Here are the latest coronavirus updates:

  • Health Secretary Matt Hancock has defended the level of compensation payments for people who have to self-isolate, but a council leader in one of the pilot areas has branded them "a slap in the face".
    The Government has confirmed payments of up to £182 will be given to people in areas with high incidences of Covid-19, with a trial beginning in Blackburn with Darwen and Pendle in Lancashire, as well as Oldham in Greater Manchester.
    As of Tuesday September 1, people in those areas on either Universal Credit or Working Tax Credit, who are required to self-isolate and are unable to work from home will benefit from the new payment scheme.
    Eligible people who test positive for the virus will receive £130 for their 10-day period of self-isolation, while other members of their household, who under the current rules have to self-isolate for 14 days, will be entitled to a payment of £182.
  • Transport Secretary Grant Shapps said Switzerland, Jamaica and the Czech Republic had been removed from the list of travel corridors, meaning people travelling from those countries must quarantine for 14 days if they arrive in the UK after 4am on Saturday.
    He said Cuba has been added to the list of countries from which arriving travellers are not required to quarantine.
  • Passengers arriving in the UK from Croatia, Austria and Trinidad and Tobago will now have to quarantine for 14 days, while Portugal has been added to the travel corridor list.
  • A passenger was taken off a Ryanair flight at a London airport after receiving a text saying he tested positive for coronavirus.
    The passenger, who has not been identified, and his travel companion were on a flight to Pisa, Italy, from London Stansted airport on Wednesday when he received the text message before departure.
    Ryanair said in a statement that they were both seated for only 10 minutes before they were taken off the plane and taken to an isolation area at the airport.
    The flight to Pisa went ahead after a delay of one hour and 20 minutes while seats and overhead cabins were disinfected.
  • The number of asylum applications almost halved as the coronavirus pandemic took hold of the UK.
    Some 8,455 claims to be granted asylum in the UK were submitted in the first three months of the year, compared with 4,850 from April to June, figures from the Home Office showed.
    The department's report said: "The Covid-19 pandemic has had a significant impact on the UK immigration system, both in terms of restricting migrant movements to and from the UK and the impact on operational capacity."
  • Dozens of food processing plants are dealing with coronavirus outbreaks, with one chicken factory forced to partially close after seeing a rise in the number of positive cases.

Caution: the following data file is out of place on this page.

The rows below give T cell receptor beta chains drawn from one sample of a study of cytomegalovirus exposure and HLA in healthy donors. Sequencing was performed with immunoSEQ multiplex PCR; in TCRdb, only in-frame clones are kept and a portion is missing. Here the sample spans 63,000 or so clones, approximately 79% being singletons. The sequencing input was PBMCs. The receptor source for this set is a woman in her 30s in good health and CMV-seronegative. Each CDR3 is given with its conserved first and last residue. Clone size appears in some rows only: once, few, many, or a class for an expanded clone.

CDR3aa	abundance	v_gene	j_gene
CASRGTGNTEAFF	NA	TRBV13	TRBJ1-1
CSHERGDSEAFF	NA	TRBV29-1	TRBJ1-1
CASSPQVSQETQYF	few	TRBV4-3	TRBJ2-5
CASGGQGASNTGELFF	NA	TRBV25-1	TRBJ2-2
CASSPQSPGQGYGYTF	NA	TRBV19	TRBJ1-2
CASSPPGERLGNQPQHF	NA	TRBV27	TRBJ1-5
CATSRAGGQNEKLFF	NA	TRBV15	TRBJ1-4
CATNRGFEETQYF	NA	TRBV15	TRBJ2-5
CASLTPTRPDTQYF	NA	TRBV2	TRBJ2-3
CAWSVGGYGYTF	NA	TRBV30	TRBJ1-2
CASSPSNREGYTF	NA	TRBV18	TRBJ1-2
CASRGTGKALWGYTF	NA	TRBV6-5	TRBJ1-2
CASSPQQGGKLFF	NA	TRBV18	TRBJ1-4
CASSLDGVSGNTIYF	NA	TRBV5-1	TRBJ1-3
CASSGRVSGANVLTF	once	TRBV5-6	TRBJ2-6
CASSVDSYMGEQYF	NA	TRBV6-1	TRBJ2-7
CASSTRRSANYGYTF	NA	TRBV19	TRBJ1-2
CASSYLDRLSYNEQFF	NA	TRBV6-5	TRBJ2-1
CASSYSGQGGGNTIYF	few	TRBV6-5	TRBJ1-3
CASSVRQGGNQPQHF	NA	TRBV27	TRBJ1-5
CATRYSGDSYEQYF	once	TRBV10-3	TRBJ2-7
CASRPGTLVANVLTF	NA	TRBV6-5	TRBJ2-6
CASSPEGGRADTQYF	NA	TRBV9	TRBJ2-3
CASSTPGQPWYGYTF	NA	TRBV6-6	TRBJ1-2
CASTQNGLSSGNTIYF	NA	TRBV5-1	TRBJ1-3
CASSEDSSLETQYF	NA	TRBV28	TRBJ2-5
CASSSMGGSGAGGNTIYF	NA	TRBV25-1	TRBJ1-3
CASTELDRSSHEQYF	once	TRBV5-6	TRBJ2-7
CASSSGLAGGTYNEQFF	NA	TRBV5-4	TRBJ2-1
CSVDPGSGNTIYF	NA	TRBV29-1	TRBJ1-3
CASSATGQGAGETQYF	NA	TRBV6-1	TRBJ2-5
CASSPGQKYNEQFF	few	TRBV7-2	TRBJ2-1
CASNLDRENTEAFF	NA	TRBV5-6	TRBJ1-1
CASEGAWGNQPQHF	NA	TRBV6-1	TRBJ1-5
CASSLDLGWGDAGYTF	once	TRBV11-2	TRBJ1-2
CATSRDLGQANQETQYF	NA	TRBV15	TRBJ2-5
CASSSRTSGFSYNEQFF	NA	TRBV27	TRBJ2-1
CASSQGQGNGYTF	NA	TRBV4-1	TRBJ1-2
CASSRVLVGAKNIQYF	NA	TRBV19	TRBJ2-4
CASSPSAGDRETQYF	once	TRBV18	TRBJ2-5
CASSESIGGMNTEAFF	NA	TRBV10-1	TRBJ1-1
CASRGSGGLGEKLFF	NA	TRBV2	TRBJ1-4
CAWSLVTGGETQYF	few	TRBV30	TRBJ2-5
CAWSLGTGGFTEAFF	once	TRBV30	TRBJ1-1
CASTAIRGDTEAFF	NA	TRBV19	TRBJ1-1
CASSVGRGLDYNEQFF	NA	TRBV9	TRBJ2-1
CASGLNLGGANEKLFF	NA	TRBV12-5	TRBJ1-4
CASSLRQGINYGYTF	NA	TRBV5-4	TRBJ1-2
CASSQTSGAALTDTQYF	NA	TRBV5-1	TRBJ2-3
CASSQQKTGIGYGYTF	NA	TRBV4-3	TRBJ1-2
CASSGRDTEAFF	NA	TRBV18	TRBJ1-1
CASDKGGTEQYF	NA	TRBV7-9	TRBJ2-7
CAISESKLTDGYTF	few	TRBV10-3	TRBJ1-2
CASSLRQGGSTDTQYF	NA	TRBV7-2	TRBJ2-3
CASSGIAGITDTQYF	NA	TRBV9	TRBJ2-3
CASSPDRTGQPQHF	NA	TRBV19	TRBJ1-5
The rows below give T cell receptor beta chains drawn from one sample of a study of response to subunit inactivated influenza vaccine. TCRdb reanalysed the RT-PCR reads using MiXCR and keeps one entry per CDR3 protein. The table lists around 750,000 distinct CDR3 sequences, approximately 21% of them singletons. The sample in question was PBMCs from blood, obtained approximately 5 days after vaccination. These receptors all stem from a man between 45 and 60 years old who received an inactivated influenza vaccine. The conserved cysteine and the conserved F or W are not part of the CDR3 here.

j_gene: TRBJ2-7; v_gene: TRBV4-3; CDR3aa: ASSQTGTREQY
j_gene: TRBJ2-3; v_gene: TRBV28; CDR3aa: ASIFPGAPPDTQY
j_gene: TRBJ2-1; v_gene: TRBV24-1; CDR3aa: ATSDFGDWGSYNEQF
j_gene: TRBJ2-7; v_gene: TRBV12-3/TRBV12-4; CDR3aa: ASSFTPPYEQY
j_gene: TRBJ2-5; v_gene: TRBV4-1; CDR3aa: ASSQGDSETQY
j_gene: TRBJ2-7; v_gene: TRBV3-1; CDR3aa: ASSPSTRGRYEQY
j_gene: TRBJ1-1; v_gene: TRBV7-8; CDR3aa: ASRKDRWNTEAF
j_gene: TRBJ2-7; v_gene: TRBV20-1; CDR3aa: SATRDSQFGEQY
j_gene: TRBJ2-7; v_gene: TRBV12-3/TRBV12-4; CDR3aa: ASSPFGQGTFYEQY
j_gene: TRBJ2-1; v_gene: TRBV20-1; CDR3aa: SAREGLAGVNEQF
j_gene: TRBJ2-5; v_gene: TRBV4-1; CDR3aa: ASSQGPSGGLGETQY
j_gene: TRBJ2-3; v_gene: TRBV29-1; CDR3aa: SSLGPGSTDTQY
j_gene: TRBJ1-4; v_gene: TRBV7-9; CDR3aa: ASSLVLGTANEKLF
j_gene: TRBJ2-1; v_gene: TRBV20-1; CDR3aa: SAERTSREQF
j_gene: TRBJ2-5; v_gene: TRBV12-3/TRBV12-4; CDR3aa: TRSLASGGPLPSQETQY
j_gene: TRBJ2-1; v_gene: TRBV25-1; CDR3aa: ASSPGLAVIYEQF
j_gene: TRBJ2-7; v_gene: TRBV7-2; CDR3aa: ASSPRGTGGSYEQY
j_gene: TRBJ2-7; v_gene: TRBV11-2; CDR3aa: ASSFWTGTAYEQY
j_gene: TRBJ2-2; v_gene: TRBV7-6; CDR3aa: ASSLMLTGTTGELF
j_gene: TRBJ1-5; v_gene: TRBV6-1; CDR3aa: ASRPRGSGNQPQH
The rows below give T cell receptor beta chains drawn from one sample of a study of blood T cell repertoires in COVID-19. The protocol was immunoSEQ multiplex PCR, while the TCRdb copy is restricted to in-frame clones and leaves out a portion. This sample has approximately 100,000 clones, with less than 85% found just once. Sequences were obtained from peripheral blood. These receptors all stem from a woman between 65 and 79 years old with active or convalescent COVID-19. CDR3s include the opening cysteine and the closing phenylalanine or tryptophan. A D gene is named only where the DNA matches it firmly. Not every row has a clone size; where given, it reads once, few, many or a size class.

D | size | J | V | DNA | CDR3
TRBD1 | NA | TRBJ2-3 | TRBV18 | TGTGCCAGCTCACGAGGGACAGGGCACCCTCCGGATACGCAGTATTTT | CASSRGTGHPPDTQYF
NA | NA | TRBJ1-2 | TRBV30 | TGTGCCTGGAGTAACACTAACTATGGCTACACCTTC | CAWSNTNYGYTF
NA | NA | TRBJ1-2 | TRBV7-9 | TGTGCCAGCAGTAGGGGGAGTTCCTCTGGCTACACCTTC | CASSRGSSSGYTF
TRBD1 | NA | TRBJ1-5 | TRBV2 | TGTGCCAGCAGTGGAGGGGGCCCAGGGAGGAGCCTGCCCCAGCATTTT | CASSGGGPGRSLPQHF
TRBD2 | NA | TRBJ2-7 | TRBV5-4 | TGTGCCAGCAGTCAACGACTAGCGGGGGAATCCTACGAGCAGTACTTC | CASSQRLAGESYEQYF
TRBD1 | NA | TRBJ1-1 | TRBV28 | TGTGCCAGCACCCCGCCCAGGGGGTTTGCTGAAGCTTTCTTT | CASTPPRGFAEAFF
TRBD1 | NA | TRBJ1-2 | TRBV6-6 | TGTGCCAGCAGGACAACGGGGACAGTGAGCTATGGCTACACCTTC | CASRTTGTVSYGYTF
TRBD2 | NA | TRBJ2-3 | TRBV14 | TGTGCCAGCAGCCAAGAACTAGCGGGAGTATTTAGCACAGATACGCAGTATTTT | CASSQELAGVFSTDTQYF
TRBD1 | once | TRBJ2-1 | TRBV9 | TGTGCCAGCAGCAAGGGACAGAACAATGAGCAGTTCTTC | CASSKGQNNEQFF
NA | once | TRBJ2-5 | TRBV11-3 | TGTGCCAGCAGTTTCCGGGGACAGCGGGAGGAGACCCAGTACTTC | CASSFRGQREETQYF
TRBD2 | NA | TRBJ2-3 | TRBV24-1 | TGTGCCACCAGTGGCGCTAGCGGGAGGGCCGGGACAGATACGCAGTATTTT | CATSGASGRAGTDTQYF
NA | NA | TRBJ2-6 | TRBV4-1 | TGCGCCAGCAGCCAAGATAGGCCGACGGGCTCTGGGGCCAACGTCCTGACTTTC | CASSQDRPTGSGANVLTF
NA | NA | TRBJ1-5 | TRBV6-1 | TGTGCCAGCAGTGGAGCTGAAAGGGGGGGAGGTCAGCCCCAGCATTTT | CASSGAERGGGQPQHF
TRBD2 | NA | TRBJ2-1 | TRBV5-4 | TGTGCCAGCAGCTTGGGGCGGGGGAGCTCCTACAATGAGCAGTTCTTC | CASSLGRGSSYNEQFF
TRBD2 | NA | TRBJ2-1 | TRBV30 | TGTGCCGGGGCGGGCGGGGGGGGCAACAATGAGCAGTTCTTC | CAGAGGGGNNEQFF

The Food Standards Agency (FSA) said as of Tuesday there are around 40 food processing plants in England, both meat and non-meat, with active outbreaks - but assured that the number "remains very low".
    One of those factories includes Banham Poultry in Attleborough, Norfolk, where 75 workers tested positive for coronavirus.
  • Three-quarters of close contacts of people who tested positive for Covid-19 were reached through the NHS Test and Trace system, once again falling short of the Government's target, the latest figures show.
    Some 75.5% of close contacts in England were reached in the week ending August 19.
    While this is up from 71.6% in the previous week, it is the ninth week in a row where the Government's Scientific Advisory Group for Emergencies (Sage) target of isolating 80% of contacts of coronavirus cases within 48-72 hours has been missed.
  • An insect repellent company has urged people not to use its products for coronavirus protection after seeing a surge in customer interest of more than 1,000%.
    Preliminary findings were published by the Ministry of Defence on Wednesday which claimed such substances could kill off the causes of Covid-19.
    Pyramid Products, owned by the Scotmas Group, has since witnessed a staggering increase of more than 10 times the usual daily inquiries for its range of insect repellents - used for ticks and midgies.
  • Almost 100% of schools plan to welcome back all pupils full-time at the start of the autumn term, figures suggest.
    In the 3% of cases where schools are not doing this, it is because they are planning transition periods for new pupils or phasing entry to alleviate pupils' anxieties, according to the National Association of Head Teachers (NAHT).
    The school leaders' union conducted a survey with a week to go before the first day of term and more than 4,000 school leaders responded - 4,090 in total, mostly in England, with 143 in Wales.
    The NAHT data shows that 96% are organising regular additional cleaning of classrooms and school premises, 96% are creating and maintaining pupil bubble groups, 93% are staggering lunchtimes and break times, and 87% are staggering start and finish times for pupils.